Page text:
Erik S. Reinert, Kenneth Carpenter, Fernanda A. Reinert, Sophus A. Reinert, “80 Economic Bestsellers before 1850: A Fresh Look at the History of Economic Thought”, Tallinn University of Technology Working Papers in Technology Governance and Economic Dynamics no. 74 (2017),  http://hum.ttu.ee/wp/paper74.pdf

Erik S. Reinert and Philipp Robinson Rössner, “Cameralism and the German Tradition of Development Economics,” in: Erik S. Reinert/Jayati Ghosh/Rainer Kattel (eds.), Elgar Handbook of Alternative Theories of Economic Development (Cheltenham/Northampton: Edward Elgar, 2016), pp. 63-86.

Paul M. Romer, “Increasing Returns and Long Run Growth”, Journal of Political Economy 94, No. 5 (1986), 1002-1037

Philipp Robinson Rössner, ‘Entangled Worlds or Cultural Bifurcation? Comments on the Intellectual Origins of the Great Divergence and Modern Economic Growth, c. 1500-2000 A.D.’, in: COMPARATIV | Zeitschrift für Globalgeschichte und vergleichende Gesellschaftsforschung 3/16 (2016)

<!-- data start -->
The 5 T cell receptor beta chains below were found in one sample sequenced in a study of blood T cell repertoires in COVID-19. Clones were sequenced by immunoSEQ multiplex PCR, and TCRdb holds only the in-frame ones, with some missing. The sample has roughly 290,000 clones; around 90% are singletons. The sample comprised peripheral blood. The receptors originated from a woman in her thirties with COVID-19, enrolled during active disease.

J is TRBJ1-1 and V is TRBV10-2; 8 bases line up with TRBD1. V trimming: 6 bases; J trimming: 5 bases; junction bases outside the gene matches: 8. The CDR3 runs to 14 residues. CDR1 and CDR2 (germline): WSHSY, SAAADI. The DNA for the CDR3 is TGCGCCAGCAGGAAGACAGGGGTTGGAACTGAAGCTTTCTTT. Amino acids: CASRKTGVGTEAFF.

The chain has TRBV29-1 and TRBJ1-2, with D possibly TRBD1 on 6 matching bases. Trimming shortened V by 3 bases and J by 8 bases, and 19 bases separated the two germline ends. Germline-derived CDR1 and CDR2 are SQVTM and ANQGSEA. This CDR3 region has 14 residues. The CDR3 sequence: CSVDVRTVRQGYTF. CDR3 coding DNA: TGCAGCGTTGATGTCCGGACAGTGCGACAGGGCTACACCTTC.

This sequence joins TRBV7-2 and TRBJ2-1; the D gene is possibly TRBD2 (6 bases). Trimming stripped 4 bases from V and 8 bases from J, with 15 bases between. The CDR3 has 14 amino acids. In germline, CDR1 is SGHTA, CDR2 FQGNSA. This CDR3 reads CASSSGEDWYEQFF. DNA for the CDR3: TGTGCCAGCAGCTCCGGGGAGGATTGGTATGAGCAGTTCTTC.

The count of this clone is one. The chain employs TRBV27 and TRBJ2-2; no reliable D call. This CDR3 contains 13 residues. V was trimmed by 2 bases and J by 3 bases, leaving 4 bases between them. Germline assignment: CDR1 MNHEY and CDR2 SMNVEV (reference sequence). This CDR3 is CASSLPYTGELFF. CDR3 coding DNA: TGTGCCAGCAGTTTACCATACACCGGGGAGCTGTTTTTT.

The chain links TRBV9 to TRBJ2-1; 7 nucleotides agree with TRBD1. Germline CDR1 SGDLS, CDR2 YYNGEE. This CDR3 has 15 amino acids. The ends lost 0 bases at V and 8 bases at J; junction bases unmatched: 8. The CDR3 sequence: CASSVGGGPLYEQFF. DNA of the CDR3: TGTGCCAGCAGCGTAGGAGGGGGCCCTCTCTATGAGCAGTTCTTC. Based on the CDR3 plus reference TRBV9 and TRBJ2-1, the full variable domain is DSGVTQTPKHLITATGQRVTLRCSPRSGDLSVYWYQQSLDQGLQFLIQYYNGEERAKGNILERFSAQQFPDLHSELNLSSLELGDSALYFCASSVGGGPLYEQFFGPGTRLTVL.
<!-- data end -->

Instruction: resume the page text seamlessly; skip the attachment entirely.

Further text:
Philipp Robinson Rössner (ed.), Philipp Wilhelm von Hörnigk’s Austria SUPREME (if It So Wishes)’. A Strategy for European Economic Supremacy (1684). transl. Keith Tribe

Frank Trentmann, Empire of Things: How We Became a World of Consumers, from the Fifteenth Century to the Twenty-First (London: Penguin, 2017)

Peer Vries, State, Economy and the Great Divergence. Great Britain and China 1650s-1850s (London: Bloomsbury, 2015).

Carl Wennerlind, “The Political Economy of Sweden’s Age of Greatness: Johan Risingh and the Hartlib Circle,” in Philipp Robinson Rössner (ed.), Economic Growth and the Origins of Modern Political Economy: Economic Reasons of State, 1500- 2000 (New York, NY; Abingdon, Oxon: Routledge, 2016), pp. 156-186